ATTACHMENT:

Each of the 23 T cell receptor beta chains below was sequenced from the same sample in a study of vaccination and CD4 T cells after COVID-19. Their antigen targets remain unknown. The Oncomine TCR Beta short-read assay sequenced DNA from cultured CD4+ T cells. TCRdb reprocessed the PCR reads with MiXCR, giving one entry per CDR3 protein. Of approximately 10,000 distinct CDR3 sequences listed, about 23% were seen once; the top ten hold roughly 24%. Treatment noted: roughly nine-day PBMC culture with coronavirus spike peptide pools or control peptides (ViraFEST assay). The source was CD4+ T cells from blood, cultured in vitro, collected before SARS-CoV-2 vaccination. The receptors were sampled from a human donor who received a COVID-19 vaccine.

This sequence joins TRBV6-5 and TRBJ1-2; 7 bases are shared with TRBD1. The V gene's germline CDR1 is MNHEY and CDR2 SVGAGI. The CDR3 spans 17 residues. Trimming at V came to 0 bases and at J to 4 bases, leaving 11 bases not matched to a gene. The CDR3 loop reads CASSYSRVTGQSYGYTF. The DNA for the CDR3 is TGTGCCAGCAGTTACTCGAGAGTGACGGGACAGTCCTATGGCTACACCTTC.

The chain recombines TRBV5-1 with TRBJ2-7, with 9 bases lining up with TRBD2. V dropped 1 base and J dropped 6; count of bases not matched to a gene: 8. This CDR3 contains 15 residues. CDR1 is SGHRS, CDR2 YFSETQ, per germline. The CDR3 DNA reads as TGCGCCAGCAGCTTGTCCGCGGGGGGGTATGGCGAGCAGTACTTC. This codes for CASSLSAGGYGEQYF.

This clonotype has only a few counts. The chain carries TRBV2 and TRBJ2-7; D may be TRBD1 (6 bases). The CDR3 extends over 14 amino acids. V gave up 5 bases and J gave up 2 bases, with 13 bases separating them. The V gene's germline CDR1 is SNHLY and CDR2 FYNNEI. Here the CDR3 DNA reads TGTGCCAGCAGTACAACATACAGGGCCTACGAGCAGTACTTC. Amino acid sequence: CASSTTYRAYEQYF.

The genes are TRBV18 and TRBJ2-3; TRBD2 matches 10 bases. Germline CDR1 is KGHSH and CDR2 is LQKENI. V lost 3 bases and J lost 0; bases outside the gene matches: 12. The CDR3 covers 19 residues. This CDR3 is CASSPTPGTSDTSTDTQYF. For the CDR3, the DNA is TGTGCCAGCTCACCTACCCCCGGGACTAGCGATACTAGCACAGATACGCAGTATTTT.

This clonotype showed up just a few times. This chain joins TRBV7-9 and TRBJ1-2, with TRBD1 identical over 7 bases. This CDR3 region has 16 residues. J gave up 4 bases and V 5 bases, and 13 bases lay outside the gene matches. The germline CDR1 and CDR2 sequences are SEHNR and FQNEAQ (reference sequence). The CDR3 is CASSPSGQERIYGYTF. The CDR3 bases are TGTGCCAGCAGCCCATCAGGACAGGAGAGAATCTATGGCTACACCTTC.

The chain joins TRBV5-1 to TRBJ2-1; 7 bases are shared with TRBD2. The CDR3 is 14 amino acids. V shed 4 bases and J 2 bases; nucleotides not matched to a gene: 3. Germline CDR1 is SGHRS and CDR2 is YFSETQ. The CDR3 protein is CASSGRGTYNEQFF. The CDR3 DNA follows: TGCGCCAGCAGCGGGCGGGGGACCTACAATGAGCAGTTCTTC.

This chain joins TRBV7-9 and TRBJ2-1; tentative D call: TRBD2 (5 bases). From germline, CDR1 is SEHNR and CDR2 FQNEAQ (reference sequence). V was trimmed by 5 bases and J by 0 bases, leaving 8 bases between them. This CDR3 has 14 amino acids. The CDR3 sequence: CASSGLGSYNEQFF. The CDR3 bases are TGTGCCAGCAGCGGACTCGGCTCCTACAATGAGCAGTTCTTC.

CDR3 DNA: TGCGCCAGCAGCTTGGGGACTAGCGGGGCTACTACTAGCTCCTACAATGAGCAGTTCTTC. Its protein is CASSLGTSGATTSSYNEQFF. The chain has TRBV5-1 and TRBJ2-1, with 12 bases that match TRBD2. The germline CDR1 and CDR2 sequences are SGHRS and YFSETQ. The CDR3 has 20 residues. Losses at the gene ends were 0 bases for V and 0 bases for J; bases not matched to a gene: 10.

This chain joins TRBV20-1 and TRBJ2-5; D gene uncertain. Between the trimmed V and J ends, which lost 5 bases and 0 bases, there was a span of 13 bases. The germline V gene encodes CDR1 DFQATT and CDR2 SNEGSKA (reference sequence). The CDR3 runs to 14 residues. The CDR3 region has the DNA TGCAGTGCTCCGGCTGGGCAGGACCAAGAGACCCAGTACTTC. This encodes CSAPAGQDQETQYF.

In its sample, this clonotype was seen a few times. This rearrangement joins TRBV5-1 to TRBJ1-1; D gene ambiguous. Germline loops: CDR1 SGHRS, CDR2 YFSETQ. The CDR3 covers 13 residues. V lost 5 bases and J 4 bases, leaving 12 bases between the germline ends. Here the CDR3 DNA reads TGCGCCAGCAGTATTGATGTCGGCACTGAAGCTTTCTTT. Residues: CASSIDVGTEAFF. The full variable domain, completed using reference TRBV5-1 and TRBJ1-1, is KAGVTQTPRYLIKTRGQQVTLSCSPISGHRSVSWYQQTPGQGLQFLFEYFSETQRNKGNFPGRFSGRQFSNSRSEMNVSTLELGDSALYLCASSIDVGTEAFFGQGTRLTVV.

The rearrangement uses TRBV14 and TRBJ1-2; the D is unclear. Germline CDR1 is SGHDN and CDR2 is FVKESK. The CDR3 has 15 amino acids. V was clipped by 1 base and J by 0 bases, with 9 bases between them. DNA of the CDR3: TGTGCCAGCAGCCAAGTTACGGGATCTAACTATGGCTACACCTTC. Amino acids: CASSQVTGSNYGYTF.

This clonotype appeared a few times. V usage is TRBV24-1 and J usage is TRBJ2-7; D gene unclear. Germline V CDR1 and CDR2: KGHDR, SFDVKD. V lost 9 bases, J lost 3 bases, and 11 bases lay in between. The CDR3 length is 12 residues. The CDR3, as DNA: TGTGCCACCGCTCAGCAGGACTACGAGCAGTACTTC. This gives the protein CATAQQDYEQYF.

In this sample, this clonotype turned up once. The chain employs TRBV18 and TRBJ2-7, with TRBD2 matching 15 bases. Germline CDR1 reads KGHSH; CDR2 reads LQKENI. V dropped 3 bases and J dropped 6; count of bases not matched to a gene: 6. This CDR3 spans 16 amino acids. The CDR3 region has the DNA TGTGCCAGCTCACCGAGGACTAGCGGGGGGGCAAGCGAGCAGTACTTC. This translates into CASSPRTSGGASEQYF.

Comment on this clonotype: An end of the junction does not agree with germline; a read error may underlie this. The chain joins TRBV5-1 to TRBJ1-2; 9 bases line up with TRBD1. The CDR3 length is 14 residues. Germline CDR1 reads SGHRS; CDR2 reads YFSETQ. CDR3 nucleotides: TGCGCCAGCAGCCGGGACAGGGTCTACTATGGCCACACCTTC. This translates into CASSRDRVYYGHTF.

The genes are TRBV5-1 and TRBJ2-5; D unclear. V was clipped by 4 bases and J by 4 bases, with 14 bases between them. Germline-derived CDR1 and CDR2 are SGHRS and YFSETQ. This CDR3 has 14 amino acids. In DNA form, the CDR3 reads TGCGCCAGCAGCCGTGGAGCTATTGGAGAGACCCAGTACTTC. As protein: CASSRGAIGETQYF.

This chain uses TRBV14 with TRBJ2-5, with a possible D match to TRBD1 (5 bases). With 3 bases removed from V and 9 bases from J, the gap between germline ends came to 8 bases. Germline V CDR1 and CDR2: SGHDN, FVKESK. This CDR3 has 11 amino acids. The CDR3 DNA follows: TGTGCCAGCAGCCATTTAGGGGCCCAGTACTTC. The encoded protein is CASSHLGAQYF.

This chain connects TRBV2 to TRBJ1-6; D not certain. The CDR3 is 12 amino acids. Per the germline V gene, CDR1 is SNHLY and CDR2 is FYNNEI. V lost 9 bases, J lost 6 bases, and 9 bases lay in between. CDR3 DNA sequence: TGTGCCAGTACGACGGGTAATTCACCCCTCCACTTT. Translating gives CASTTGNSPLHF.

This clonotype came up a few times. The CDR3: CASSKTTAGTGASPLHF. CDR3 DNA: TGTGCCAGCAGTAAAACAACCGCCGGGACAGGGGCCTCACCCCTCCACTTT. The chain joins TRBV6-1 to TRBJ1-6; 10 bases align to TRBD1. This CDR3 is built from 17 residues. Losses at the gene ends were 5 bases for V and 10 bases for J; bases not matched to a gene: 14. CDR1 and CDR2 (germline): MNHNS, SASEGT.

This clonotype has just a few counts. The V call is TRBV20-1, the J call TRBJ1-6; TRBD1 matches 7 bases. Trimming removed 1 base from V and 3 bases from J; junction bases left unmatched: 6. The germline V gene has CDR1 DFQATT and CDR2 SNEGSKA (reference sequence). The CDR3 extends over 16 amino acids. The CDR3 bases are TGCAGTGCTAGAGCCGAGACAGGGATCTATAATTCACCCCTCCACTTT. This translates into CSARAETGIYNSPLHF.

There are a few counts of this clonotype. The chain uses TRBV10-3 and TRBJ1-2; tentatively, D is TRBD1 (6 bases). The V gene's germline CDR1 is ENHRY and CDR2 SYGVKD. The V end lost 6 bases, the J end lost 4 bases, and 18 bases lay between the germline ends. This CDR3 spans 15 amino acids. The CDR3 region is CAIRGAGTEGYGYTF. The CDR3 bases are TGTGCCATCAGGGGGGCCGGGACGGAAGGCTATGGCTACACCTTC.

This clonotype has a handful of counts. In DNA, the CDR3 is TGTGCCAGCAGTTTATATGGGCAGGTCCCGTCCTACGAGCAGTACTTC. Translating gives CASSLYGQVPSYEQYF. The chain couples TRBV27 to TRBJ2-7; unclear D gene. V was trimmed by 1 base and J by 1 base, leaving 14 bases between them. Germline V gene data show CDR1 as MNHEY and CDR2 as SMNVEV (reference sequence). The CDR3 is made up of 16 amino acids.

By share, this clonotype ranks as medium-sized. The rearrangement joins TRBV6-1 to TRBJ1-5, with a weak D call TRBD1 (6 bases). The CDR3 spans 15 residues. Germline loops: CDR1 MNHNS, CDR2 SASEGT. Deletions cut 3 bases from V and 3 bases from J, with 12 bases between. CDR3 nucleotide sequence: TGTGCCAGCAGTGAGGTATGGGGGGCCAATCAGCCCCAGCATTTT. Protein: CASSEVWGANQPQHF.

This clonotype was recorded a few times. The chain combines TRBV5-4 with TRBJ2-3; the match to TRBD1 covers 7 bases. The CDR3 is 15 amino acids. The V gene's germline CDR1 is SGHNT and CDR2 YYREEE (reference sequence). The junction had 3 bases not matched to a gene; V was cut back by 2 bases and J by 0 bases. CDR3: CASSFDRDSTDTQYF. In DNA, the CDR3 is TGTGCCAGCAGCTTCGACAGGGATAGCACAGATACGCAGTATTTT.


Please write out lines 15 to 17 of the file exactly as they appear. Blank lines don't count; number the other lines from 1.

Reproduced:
Comment on this clonotype: An end of the junction does not agree with germline; a read error may underlie this. The chain joins TRBV5-1 to TRBJ1-2; 9 bases line up with TRBD1. The CDR3 length is 14 residues. Germline CDR1 reads SGHRS; CDR2 reads YFSETQ. CDR3 nucleotides: TGCGCCAGCAGCCGGGACAGGGTCTACTATGGCCACACCTTC. This translates into CASSRDRVYYGHTF.

The genes are TRBV5-1 and TRBJ2-5; D unclear. V was clipped by 4 bases and J by 4 bases, with 14 bases between them. Germline-derived CDR1 and CDR2 are SGHRS and YFSETQ. This CDR3 has 14 amino acids. In DNA form, the CDR3 reads TGCGCCAGCAGCCGTGGAGCTATTGGAGAGACCCAGTACTTC. As protein: CASSRGAIGETQYF.

This chain uses TRBV14 with TRBJ2-5, with a possible D match to TRBD1 (5 bases). With 3 bases removed from V and 9 bases from J, the gap between germline ends came to 8 bases. Germline V CDR1 and CDR2: SGHDN, FVKESK. This CDR3 has 11 amino acids. The CDR3 DNA follows: TGTGCCAGCAGCCATTTAGGGGCCCAGTACTTC. The encoded protein is CASSHLGAQYF.